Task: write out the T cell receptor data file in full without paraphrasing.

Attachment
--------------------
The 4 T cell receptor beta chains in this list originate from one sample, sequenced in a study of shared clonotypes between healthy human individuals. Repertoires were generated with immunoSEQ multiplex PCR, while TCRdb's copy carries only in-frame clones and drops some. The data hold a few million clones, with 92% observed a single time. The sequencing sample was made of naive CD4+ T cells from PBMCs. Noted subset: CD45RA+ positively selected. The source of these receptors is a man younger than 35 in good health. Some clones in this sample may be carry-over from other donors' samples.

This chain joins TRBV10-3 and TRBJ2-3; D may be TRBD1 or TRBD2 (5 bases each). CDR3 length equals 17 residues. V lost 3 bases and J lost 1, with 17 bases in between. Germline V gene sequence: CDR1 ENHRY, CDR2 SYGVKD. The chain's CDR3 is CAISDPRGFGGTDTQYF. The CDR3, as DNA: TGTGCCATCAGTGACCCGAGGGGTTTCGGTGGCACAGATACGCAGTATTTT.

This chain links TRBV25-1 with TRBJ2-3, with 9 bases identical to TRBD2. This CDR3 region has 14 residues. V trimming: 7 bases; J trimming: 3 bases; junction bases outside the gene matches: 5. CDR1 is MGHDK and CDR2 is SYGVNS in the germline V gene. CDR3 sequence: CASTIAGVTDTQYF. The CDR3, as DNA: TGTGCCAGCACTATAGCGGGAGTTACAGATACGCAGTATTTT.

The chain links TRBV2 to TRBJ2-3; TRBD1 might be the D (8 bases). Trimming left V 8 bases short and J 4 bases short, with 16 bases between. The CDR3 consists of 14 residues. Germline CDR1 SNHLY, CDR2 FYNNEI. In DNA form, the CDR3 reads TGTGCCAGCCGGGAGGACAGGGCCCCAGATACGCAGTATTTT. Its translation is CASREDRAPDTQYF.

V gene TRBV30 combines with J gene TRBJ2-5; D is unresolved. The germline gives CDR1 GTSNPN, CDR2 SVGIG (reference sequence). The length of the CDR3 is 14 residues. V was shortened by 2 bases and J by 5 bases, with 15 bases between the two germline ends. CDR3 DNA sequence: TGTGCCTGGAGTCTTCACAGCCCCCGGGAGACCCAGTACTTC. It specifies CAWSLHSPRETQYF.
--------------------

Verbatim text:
The 4 T cell receptor beta chains in this list originate from one sample, sequenced in a study of shared clonotypes between healthy human individuals. Repertoires were generated with immunoSEQ multiplex PCR, while TCRdb's copy carries only in-frame clones and drops some. The data hold a few million clones, with 92% observed a single time. The sequencing sample was made of naive CD4+ T cells from PBMCs. Noted subset: CD45RA+ positively selected. The source of these receptors is a man younger than 35 in good health. Some clones in this sample may be carry-over from other donors' samples.

This chain joins TRBV10-3 and TRBJ2-3; D may be TRBD1 or TRBD2 (5 bases each). CDR3 length equals 17 residues. V lost 3 bases and J lost 1, with 17 bases in between. Germline V gene sequence: CDR1 ENHRY, CDR2 SYGVKD. The chain's CDR3 is CAISDPRGFGGTDTQYF. The CDR3, as DNA: TGTGCCATCAGTGACCCGAGGGGTTTCGGTGGCACAGATACGCAGTATTTT.

This chain links TRBV25-1 with TRBJ2-3, with 9 bases identical to TRBD2. This CDR3 region has 14 residues. V trimming: 7 bases; J trimming: 3 bases; junction bases outside the gene matches: 5. CDR1 is MGHDK and CDR2 is SYGVNS in the germline V gene. CDR3 sequence: CASTIAGVTDTQYF. The CDR3, as DNA: TGTGCCAGCACTATAGCGGGAGTTACAGATACGCAGTATTTT.

The chain links TRBV2 to TRBJ2-3; TRBD1 might be the D (8 bases). Trimming left V 8 bases short and J 4 bases short, with 16 bases between. The CDR3 consists of 14 residues. Germline CDR1 SNHLY, CDR2 FYNNEI. In DNA form, the CDR3 reads TGTGCCAGCCGGGAGGACAGGGCCCCAGATACGCAGTATTTT. Its translation is CASREDRAPDTQYF.

V gene TRBV30 combines with J gene TRBJ2-5; D is unresolved. The germline gives CDR1 GTSNPN, CDR2 SVGIG (reference sequence). The length of the CDR3 is 14 residues. V was shortened by 2 bases and J by 5 bases, with 15 bases between the two germline ends. CDR3 DNA sequence: TGTGCCTGGAGTCTTCACAGCCCCCGGGAGACCCAGTACTTC. It specifies CAWSLHSPRETQYF.